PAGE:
Investment manager not disqualified from acting as QPAM because of deferred prosecution agreements entered into by affiliate

In an advisory opinion, the Employee Benefits Security Administration (EBSA) has concluded that certain deferred prosecution agreements entered into by an investment manager’s affiliate did not constitute criminal convictions for purposes of Part I(g) of Prohibited Transaction (PT) Class Exemption 84-14, which would have disqualified the investment manager from acting as a qualified professional asset manager (QPAM) under PT Class Exemption 84-14.

PT Class Exemption 84-14

PT Class Exemption 84-14 permits certain transactions between a party in interest with respect to an employee benefit plan and an investment fund in which the plan has an interest and which is managed by a QPAM, if certain conditions are met. Part I(g) of PT Class Exemption 84-14 contains a condition for QPAMs under which QPAMs and their affiliates should not “within the 10 years immediately preceding the transaction ha[ve] been either convicted or released from imprisonment, whichever is later, as a result of: Any felony involving abuse or misuse of such person’s employee benefit plan position or employment, or position or employment with a labor organization; any felony arising out of the conduct of the business of a broker, dealer, investment adviser, bank, insurance company or fiduciary; income tax evasion; any felony involving the larceny, theft, robbery, extortion, forgery, counterfeiting, fraudulent concealment, embezzlement, fraudulent conversion, or misappropriation of funds or securities; conspiracy or attempt to commit any such crimes or a crime in which any of the foregoing crimes is an element; or any other crime described in section 411 of ERISA.”

Deferred prosecution agreements

An asset management company based in Edinburgh, Scotland, that managed funds for numerous institutional clients, including large pension plans located in the United States, had an affiliate, a retail bank located in the United Kingdom. In 2009, the affiliate entered into separate deferred prosecution agreements with the U.S. Department of Justice (the DOJ) and the District Attorney of the County of New York (the DANY). The deferred prosecution agreements resulted from investigations into the affiliate’s payment processing services and other activities by the DANY, the DOJ, and the Office of Foreign Assets Control (OFAC) of the U.S. Department of the Treasury. The factual statement accompanying both of the deferred prosecution agreements provided that, from the mid-1990s until January 2007, the affiliate systematically violated both New York State and U.S. federal law by falsifying outgoing United States Dollar payment messages that involved countries, banks, or persons listed as sanctioned parties by OFAC.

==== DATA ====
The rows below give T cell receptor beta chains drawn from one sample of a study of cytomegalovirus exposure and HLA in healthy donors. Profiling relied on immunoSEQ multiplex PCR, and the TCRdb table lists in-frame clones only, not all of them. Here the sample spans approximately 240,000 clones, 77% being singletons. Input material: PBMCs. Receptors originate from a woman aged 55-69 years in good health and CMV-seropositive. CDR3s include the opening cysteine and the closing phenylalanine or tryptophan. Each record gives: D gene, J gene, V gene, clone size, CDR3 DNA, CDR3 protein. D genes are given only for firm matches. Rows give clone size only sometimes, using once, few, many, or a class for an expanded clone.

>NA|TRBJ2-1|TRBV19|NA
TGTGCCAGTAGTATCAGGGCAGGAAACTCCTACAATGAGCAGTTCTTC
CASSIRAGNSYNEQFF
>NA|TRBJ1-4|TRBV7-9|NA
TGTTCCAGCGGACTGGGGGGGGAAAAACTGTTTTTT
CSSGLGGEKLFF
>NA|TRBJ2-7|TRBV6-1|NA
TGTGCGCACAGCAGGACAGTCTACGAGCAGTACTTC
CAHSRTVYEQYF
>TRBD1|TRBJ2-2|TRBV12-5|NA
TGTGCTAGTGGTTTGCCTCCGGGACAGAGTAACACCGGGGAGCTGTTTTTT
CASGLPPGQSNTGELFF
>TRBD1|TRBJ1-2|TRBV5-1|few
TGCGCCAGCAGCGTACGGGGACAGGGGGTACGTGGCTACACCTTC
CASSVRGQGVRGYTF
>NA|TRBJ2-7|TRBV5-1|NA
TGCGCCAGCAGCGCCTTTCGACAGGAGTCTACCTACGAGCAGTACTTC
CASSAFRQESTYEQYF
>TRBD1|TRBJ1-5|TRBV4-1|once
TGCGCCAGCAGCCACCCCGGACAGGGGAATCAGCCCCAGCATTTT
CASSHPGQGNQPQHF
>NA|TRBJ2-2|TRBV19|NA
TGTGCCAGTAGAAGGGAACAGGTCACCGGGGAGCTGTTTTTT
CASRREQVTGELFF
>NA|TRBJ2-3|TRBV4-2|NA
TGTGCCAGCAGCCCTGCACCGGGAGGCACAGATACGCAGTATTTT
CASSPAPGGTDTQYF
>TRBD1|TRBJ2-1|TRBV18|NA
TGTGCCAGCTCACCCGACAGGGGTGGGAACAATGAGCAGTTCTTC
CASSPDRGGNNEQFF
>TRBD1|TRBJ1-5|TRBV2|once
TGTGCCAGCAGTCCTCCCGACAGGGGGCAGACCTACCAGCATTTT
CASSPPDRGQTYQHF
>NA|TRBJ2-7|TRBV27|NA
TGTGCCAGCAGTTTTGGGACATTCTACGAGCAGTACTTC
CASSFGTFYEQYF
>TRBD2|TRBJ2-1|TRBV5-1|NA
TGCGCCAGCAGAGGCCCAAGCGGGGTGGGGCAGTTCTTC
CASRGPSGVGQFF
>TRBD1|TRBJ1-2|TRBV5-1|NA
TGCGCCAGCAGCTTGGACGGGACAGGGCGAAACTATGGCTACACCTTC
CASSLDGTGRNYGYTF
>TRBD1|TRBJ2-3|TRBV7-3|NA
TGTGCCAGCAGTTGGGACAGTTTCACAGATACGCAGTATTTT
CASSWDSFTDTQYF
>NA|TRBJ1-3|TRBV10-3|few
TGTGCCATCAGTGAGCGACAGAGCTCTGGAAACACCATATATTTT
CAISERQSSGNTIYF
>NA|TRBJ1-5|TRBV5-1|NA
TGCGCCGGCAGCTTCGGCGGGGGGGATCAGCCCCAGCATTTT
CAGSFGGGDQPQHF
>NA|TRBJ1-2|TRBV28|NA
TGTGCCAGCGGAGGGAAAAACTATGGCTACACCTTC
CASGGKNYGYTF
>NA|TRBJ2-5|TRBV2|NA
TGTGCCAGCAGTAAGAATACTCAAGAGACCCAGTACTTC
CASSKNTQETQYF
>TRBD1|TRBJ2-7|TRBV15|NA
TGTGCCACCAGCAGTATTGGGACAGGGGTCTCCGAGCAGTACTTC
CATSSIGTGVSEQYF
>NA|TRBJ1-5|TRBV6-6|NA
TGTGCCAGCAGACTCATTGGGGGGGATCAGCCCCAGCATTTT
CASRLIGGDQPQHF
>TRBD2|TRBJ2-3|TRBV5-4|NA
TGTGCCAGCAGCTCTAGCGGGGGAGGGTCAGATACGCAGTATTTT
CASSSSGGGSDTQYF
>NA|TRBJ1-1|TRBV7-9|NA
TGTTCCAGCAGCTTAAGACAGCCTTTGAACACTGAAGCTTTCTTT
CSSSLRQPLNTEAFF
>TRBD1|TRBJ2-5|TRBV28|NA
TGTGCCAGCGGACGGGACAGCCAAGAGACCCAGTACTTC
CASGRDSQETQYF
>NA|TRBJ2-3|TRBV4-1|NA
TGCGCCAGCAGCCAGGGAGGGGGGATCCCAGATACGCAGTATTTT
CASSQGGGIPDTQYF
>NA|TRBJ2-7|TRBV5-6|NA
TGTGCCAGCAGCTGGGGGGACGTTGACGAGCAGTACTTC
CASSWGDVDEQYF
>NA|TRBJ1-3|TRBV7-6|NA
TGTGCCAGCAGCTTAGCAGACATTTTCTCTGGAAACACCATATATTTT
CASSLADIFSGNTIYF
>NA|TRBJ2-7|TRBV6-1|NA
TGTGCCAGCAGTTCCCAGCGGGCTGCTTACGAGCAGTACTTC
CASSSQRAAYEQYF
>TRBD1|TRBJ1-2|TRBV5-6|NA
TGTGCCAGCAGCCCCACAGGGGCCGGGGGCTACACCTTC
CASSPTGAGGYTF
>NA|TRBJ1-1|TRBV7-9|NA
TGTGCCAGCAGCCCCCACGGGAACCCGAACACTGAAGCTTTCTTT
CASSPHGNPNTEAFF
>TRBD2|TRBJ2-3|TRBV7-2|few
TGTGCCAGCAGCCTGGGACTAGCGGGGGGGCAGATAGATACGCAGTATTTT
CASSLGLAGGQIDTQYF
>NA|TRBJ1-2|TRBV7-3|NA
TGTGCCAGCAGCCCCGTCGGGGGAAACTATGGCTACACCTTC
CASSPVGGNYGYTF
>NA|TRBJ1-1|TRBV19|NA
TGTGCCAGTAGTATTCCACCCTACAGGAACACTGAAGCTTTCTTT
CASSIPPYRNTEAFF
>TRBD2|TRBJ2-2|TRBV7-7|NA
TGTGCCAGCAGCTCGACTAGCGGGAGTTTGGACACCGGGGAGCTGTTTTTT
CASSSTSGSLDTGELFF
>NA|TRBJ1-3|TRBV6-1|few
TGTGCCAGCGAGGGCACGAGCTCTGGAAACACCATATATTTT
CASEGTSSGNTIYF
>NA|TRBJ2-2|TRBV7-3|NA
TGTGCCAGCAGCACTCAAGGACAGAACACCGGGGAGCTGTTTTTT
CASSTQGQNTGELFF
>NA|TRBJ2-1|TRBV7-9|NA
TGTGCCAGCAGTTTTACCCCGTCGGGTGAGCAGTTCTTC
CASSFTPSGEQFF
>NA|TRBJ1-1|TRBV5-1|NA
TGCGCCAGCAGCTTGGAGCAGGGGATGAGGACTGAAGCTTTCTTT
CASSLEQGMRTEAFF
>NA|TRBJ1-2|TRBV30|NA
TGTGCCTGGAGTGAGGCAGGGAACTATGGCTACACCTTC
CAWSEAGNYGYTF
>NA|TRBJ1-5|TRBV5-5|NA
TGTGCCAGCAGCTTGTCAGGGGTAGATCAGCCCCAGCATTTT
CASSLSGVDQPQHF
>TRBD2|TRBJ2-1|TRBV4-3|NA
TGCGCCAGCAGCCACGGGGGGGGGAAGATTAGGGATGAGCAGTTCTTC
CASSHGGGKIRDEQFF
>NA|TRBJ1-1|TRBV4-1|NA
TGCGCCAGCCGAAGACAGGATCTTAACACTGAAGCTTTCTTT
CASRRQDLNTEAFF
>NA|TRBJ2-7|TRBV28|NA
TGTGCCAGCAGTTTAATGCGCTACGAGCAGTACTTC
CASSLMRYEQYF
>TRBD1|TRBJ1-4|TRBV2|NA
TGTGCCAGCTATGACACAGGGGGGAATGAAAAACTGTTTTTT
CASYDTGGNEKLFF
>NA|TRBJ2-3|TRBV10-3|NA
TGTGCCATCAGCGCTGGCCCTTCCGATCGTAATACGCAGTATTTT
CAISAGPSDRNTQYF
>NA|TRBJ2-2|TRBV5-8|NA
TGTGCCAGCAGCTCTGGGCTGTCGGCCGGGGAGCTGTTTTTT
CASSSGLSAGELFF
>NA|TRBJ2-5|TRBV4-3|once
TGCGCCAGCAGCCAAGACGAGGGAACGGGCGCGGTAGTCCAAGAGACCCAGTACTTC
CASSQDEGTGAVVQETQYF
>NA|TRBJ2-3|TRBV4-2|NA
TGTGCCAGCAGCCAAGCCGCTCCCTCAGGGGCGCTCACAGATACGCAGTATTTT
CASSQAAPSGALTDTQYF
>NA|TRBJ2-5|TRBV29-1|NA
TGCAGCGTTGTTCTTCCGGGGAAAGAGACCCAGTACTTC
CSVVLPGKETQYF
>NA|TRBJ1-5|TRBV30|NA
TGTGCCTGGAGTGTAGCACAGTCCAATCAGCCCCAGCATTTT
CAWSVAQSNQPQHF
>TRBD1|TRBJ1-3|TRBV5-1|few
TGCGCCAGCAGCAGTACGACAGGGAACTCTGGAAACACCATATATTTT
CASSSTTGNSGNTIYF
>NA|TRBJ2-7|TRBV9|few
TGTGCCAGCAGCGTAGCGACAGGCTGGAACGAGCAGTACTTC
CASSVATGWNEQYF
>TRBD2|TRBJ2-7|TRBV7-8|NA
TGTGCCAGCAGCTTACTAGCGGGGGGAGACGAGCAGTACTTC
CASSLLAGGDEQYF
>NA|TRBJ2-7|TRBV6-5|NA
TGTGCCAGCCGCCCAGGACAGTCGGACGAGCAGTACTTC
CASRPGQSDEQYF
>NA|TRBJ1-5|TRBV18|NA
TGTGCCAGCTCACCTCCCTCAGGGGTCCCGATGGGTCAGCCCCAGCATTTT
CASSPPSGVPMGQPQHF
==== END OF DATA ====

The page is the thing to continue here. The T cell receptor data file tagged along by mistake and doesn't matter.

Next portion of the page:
In 2011, a court dismissed a criminal information filed by the DOJ against the affiliate, following a motion by the DOJ. Later, by letter, the DANY confirmed that the terms of its deferred prosecution agreement with the affiliate were satisfied, the deferred prosecution agreement was terminated, and there was no New York State criminal conviction against the affiliate.

An opinion was sought from EBSA as to whether the investment manager was disqualified from acting as a QPAM pursuant to Part l(g) of PTE 84-14 because of the deferred prosecution agreements entered into by the affiliate.

QPAM not disqualified

EBSA noted that the only judicial action described in Part I(g) of PTE 84-14 is a criminal conviction. The party seeking the EBSA opinion believed that the deferred prosecution agreements did not constitute criminal convictions and supported this position with the following representations: under a deferred prosecution agreement, the government files a charging document with the court, but at the same time requests that the prosecution be deferred to allow the defendant company to demonstrate its good conduct. If the company successfully completes the term of the agreement (usually two or three years), the government will then move to dismiss the filed charges. A company’s successful completion of a deferred prosecution agreement is not treated as a criminal conviction.

Based on the representations, EBSA concluded that the deferred prosecution agreements did not constitute criminal convictions of the affiliate. Thus, EBSA agreed that the investment manager was not disqualified from acting as a QPAM pursuant to Part I(g) of PTE 84-14 solely because the affiliate entered into the deferred prosecution agreements.

Source: EBSA Advisory Opinion 2013-05A.

For more information on this and related topics, consult the CCH Pension Plan Guide, CCH Employee Benefits Management, and Spencer’s Benefits Reports.

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